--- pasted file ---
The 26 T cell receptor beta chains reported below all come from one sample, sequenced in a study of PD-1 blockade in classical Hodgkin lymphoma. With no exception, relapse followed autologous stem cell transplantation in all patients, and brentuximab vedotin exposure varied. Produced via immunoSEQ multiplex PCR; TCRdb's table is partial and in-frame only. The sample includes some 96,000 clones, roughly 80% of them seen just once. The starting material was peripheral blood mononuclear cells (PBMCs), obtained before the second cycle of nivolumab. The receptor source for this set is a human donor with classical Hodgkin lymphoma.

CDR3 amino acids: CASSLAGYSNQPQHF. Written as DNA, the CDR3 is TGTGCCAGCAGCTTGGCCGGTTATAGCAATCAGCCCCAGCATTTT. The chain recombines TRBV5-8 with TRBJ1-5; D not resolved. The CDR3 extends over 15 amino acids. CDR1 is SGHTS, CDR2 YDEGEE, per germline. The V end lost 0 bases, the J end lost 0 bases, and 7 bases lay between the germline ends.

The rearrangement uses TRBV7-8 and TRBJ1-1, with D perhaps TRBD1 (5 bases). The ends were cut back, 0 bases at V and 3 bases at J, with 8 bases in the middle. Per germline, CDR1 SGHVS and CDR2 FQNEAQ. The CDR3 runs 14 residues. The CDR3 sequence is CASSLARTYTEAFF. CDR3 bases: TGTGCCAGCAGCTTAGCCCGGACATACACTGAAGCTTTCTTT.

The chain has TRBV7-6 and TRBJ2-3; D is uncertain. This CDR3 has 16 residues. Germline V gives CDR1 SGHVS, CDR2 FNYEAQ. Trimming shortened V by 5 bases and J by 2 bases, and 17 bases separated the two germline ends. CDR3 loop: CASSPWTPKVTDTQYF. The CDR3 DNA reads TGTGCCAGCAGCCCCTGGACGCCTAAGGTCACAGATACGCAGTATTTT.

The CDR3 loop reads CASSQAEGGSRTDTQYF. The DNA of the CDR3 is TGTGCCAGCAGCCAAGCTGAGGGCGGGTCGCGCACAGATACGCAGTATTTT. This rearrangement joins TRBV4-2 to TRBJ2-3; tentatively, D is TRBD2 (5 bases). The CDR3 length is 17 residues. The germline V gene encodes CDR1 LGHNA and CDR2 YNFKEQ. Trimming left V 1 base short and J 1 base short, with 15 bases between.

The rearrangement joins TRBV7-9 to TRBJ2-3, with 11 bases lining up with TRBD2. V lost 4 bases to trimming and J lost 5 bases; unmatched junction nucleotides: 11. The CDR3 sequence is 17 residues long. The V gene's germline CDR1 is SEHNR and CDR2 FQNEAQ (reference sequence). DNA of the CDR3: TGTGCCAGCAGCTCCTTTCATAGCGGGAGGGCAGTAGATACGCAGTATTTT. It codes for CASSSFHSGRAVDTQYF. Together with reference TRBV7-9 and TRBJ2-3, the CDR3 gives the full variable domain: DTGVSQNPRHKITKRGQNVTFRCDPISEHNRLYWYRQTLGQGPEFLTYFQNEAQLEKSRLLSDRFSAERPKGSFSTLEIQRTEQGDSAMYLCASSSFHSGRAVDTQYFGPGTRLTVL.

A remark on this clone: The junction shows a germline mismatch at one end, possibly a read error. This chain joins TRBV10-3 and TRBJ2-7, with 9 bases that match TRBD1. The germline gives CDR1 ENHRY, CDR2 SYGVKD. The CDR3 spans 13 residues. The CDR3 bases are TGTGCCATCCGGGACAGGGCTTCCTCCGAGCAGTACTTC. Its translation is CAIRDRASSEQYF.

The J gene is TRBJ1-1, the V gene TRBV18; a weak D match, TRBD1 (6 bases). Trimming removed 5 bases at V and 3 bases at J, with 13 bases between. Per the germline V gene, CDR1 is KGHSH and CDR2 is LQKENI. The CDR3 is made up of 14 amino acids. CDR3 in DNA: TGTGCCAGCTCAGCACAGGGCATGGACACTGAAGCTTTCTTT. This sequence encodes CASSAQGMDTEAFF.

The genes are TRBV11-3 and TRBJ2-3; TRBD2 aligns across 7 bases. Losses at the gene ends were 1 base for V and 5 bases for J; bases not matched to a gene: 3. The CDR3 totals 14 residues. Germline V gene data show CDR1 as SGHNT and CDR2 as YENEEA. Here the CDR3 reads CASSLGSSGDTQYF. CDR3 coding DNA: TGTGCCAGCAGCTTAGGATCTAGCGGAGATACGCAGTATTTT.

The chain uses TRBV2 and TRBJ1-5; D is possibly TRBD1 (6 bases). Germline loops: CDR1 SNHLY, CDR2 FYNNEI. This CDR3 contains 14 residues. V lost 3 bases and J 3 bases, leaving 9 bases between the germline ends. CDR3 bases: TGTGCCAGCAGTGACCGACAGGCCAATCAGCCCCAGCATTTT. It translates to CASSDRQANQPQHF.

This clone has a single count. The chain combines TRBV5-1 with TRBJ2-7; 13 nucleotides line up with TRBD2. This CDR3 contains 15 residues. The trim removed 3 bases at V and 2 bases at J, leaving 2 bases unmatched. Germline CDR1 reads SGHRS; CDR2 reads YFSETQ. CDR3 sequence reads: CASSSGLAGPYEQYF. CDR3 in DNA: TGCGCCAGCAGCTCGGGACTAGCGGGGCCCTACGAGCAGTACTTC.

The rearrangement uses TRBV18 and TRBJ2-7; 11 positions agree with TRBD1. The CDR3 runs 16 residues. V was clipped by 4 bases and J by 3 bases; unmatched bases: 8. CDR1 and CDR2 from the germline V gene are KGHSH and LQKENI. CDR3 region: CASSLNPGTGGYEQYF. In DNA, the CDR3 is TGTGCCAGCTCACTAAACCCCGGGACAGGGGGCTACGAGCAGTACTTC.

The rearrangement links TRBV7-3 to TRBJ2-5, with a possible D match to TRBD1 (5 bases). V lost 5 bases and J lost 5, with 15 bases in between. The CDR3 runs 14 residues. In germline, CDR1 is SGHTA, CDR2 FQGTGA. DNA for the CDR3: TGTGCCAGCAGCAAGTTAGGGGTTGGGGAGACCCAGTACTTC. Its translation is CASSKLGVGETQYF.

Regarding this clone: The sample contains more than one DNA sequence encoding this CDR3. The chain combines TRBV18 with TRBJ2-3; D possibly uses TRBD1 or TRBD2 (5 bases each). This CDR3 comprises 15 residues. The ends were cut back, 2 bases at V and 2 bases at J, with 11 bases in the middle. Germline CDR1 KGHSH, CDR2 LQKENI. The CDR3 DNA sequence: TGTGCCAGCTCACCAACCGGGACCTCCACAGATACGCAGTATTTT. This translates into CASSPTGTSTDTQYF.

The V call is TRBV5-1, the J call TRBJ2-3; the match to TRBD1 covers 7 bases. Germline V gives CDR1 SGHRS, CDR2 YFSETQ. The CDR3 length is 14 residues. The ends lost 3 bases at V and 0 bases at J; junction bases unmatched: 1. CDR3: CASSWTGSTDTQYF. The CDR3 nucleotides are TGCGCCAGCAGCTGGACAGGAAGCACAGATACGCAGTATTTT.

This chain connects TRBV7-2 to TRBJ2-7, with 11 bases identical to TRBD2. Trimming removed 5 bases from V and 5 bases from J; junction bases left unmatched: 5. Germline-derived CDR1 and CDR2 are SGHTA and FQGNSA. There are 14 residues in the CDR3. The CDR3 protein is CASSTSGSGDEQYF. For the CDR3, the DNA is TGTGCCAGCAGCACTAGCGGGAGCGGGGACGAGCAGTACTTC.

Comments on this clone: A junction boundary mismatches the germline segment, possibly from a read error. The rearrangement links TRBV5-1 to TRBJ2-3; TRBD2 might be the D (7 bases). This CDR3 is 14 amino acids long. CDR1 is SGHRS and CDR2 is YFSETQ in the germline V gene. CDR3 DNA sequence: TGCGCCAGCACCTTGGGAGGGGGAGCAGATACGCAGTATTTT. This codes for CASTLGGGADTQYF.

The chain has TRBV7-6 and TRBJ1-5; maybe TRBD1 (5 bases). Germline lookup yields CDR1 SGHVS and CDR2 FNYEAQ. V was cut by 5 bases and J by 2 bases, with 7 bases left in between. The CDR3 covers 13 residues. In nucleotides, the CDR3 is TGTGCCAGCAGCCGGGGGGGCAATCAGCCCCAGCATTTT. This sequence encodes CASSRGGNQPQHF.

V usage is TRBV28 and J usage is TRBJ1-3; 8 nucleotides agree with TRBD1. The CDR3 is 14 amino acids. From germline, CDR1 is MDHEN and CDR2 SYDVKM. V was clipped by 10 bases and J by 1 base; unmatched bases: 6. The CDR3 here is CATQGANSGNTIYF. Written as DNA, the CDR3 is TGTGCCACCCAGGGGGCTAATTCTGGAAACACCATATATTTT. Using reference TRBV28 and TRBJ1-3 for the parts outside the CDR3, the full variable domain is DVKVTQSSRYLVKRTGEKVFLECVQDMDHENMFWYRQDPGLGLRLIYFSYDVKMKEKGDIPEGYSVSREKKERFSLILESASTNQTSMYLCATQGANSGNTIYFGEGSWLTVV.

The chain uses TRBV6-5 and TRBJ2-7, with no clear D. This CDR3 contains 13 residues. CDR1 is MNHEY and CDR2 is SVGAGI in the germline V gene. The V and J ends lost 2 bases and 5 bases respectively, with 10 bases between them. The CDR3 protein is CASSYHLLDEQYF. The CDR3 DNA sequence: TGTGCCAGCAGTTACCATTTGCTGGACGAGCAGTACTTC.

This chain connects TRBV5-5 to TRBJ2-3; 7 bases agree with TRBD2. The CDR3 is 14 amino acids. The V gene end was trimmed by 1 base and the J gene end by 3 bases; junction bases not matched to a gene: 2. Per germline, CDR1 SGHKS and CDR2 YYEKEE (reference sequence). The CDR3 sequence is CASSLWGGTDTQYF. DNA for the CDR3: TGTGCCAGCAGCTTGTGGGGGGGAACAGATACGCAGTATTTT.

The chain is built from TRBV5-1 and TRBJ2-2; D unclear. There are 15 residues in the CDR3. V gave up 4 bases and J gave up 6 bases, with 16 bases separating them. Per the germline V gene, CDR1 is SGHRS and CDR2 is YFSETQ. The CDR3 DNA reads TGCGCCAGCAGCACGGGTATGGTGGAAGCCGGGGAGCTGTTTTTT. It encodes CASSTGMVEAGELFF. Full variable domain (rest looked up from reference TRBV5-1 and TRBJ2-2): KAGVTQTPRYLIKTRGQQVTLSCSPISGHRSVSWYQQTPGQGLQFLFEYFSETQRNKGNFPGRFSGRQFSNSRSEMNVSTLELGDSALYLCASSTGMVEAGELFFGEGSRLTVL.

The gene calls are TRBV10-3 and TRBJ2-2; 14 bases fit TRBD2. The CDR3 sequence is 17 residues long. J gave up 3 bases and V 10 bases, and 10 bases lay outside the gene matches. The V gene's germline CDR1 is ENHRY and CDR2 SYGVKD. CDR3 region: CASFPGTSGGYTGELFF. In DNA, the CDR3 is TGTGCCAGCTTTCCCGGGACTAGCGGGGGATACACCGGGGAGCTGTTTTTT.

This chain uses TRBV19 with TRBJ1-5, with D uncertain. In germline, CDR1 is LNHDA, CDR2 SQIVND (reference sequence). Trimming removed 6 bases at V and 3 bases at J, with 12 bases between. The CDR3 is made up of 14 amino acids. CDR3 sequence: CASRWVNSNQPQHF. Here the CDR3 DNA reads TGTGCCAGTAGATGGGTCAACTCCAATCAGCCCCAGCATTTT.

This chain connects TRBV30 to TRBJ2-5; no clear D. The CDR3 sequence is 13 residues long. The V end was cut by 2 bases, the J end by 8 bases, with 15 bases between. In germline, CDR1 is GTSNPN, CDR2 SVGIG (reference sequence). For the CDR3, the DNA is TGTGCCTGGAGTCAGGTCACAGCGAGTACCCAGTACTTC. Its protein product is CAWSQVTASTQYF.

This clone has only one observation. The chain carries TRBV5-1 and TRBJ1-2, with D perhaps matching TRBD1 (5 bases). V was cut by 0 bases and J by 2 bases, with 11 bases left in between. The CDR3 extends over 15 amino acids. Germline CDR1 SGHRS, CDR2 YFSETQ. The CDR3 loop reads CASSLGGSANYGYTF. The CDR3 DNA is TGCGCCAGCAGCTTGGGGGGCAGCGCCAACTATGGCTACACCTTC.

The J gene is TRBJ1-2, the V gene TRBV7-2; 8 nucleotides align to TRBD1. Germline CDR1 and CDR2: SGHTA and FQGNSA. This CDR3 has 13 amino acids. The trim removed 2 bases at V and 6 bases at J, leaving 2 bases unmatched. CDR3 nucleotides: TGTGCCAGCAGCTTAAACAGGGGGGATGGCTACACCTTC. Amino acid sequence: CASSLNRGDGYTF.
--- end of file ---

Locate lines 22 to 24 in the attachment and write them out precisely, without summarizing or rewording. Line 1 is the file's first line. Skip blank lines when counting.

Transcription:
The chain is built from TRBV5-1 and TRBJ2-2; D unclear. There are 15 residues in the CDR3. V gave up 4 bases and J gave up 6 bases, with 16 bases separating them. Per the germline V gene, CDR1 is SGHRS and CDR2 is YFSETQ. The CDR3 DNA reads TGCGCCAGCAGCACGGGTATGGTGGAAGCCGGGGAGCTGTTTTTT. It encodes CASSTGMVEAGELFF. Full variable domain (rest looked up from reference TRBV5-1 and TRBJ2-2): KAGVTQTPRYLIKTRGQQVTLSCSPISGHRSVSWYQQTPGQGLQFLFEYFSETQRNKGNFPGRFSGRQFSNSRSEMNVSTLELGDSALYLCASSTGMVEAGELFFGEGSRLTVL.

The gene calls are TRBV10-3 and TRBJ2-2; 14 bases fit TRBD2. The CDR3 sequence is 17 residues long. J gave up 3 bases and V 10 bases, and 10 bases lay outside the gene matches. The V gene's germline CDR1 is ENHRY and CDR2 SYGVKD. CDR3 region: CASFPGTSGGYTGELFF. In DNA, the CDR3 is TGTGCCAGCTTTCCCGGGACTAGCGGGGGATACACCGGGGAGCTGTTTTTT.

This chain uses TRBV19 with TRBJ1-5, with D uncertain. In germline, CDR1 is LNHDA, CDR2 SQIVND (reference sequence). Trimming removed 6 bases at V and 3 bases at J, with 12 bases between. The CDR3 is made up of 14 amino acids. CDR3 sequence: CASRWVNSNQPQHF. Here the CDR3 DNA reads TGTGCCAGTAGATGGGTCAACTCCAATCAGCCCCAGCATTTT.